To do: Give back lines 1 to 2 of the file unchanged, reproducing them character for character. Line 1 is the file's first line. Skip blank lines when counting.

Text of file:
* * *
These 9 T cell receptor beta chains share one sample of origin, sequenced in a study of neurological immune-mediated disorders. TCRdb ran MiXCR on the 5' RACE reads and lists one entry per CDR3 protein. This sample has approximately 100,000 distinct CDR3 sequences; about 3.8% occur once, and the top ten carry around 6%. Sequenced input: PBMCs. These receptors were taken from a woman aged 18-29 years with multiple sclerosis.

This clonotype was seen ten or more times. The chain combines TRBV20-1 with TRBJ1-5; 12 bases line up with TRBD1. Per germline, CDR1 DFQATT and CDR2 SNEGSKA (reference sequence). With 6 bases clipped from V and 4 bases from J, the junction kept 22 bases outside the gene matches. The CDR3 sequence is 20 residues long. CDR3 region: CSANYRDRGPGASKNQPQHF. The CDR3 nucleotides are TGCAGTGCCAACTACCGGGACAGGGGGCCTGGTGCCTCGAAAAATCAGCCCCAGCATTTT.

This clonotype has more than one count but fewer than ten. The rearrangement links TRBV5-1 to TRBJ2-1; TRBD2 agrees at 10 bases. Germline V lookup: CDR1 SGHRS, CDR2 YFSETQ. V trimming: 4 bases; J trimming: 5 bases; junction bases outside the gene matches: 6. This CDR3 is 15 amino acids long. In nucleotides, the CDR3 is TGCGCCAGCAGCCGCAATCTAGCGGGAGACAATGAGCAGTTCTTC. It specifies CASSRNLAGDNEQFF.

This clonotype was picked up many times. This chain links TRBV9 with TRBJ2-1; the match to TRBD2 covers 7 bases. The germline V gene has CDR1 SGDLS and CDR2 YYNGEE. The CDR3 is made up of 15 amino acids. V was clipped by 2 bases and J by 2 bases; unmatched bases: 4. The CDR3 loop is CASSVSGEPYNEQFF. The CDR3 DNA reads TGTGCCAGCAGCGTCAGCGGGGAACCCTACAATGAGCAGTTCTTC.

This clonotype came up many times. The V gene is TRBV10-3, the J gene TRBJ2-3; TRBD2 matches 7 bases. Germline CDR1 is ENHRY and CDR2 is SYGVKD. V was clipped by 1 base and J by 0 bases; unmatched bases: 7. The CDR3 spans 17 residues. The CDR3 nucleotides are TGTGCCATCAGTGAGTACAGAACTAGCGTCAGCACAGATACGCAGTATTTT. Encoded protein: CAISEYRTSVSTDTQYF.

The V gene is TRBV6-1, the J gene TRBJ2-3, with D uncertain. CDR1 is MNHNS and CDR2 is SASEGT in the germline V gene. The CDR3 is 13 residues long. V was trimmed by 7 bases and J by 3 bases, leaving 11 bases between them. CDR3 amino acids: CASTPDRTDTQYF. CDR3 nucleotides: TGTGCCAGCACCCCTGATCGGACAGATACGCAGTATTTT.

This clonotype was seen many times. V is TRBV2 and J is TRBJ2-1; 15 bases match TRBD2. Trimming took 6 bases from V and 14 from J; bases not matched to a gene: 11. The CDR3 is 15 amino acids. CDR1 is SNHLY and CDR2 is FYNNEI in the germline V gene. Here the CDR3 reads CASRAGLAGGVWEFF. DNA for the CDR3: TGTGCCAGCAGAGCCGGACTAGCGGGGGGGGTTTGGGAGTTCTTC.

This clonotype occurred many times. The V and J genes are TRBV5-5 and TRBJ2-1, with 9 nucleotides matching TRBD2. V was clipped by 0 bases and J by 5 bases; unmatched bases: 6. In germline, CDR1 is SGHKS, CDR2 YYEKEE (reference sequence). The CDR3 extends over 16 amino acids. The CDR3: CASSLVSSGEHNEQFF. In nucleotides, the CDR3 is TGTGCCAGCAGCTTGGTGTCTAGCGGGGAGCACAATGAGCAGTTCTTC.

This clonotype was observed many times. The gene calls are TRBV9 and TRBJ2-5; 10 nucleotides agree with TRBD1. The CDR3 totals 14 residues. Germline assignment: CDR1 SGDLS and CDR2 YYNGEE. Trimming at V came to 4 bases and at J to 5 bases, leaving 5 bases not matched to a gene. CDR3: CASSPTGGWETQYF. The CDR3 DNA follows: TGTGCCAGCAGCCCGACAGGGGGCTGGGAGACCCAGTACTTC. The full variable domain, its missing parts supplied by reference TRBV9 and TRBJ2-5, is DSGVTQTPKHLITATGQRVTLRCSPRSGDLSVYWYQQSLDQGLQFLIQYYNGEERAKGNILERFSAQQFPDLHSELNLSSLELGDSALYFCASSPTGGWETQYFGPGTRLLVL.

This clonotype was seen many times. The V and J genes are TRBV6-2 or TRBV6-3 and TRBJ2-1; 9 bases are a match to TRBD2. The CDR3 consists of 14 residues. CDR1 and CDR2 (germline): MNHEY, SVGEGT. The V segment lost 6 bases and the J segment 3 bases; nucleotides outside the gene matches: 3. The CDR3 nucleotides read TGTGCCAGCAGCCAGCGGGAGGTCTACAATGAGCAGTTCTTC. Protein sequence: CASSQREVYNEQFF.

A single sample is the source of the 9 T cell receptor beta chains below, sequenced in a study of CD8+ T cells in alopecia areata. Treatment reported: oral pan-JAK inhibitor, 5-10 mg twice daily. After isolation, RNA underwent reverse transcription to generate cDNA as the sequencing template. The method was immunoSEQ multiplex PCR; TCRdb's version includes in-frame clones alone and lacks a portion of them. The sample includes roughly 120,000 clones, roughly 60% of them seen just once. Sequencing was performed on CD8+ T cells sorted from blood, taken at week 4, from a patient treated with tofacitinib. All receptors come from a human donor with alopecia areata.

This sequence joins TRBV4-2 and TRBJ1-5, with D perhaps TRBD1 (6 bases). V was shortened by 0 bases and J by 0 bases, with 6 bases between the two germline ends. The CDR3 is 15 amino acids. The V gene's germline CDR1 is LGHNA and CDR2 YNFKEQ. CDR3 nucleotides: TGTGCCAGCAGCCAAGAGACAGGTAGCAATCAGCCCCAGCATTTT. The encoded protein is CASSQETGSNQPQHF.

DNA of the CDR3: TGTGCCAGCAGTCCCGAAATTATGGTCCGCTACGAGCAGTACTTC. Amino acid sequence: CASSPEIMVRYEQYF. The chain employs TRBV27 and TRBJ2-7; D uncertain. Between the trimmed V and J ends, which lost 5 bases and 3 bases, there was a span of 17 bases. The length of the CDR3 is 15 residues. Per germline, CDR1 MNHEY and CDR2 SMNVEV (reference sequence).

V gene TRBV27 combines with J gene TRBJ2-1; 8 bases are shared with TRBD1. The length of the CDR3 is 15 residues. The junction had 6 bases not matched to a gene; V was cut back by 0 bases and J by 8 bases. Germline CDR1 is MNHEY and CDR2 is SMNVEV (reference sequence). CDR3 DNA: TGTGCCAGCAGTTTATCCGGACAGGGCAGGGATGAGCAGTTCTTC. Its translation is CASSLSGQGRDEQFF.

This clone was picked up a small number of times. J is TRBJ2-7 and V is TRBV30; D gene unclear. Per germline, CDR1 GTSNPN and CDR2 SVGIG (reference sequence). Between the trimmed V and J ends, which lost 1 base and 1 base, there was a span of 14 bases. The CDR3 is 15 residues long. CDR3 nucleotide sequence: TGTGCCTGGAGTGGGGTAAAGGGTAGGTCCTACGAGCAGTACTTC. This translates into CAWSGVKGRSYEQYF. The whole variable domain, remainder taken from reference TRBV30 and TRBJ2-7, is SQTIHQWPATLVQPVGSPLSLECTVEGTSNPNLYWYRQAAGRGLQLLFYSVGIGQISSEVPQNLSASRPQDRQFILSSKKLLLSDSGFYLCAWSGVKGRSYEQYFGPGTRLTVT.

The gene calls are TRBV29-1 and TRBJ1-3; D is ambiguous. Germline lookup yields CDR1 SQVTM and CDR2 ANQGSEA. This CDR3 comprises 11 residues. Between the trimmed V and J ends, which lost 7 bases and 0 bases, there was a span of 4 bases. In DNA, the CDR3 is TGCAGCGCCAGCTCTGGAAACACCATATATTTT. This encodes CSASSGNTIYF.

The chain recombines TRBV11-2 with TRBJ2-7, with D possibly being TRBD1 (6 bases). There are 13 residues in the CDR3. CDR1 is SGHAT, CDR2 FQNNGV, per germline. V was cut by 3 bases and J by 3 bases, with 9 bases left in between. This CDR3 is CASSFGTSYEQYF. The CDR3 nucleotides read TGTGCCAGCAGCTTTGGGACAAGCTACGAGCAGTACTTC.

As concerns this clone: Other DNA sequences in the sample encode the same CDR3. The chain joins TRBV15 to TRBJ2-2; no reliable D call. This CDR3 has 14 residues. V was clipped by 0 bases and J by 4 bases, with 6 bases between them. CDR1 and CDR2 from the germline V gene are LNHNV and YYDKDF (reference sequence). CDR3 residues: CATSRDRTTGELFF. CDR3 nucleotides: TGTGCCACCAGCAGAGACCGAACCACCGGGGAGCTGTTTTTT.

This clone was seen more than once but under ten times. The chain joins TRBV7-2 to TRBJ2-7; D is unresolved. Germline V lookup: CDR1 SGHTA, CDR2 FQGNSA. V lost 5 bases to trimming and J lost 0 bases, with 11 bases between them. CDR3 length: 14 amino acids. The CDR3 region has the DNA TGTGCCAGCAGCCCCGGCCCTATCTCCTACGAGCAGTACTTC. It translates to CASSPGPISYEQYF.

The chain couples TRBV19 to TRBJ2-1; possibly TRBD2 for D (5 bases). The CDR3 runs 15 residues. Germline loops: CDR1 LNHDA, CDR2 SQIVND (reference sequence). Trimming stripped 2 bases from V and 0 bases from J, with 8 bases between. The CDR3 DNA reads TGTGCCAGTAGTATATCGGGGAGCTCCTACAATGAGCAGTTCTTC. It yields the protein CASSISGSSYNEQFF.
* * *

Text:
These 9 T cell receptor beta chains share one sample of origin, sequenced in a study of neurological immune-mediated disorders. TCRdb ran MiXCR on the 5' RACE reads and lists one entry per CDR3 protein. This sample has approximately 100,000 distinct CDR3 sequences; about 3.8% occur once, and the top ten carry around 6%. Sequenced input: PBMCs. These receptors were taken from a woman aged 18-29 years with multiple sclerosis.

This clonotype was seen ten or more times. The chain combines TRBV20-1 with TRBJ1-5; 12 bases line up with TRBD1. Per germline, CDR1 DFQATT and CDR2 SNEGSKA (reference sequence). With 6 bases clipped from V and 4 bases from J, the junction kept 22 bases outside the gene matches. The CDR3 sequence is 20 residues long. CDR3 region: CSANYRDRGPGASKNQPQHF. The CDR3 nucleotides are TGCAGTGCCAACTACCGGGACAGGGGGCCTGGTGCCTCGAAAAATCAGCCCCAGCATTTT.